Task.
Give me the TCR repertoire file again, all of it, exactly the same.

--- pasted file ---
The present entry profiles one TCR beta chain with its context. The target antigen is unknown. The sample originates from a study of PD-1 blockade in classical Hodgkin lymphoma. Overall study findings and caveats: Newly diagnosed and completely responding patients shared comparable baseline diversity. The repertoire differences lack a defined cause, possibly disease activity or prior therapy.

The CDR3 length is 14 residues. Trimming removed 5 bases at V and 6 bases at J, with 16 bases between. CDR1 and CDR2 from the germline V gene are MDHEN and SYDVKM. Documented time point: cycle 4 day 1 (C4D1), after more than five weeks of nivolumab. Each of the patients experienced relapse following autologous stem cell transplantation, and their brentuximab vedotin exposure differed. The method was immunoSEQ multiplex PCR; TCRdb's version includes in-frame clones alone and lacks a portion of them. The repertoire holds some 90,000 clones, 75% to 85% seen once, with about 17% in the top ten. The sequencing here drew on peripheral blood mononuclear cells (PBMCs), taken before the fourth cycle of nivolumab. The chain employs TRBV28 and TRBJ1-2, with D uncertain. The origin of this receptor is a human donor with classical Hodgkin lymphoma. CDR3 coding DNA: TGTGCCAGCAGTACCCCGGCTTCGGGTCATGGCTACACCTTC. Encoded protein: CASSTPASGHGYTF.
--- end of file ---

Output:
The present entry profiles one TCR beta chain with its context. The target antigen is unknown. The sample originates from a study of PD-1 blockade in classical Hodgkin lymphoma. Overall study findings and caveats: Newly diagnosed and completely responding patients shared comparable baseline diversity. The repertoire differences lack a defined cause, possibly disease activity or prior therapy.

The CDR3 length is 14 residues. Trimming removed 5 bases at V and 6 bases at J, with 16 bases between. CDR1 and CDR2 from the germline V gene are MDHEN and SYDVKM. Documented time point: cycle 4 day 1 (C4D1), after more than five weeks of nivolumab. Each of the patients experienced relapse following autologous stem cell transplantation, and their brentuximab vedotin exposure differed. The method was immunoSEQ multiplex PCR; TCRdb's version includes in-frame clones alone and lacks a portion of them. The repertoire holds some 90,000 clones, 75% to 85% seen once, with about 17% in the top ten. The sequencing here drew on peripheral blood mononuclear cells (PBMCs), taken before the fourth cycle of nivolumab. The chain employs TRBV28 and TRBJ1-2, with D uncertain. The origin of this receptor is a human donor with classical Hodgkin lymphoma. CDR3 coding DNA: TGTGCCAGCAGTACCCCGGCTTCGGGTCATGGCTACACCTTC. Encoded protein: CASSTPASGHGYTF.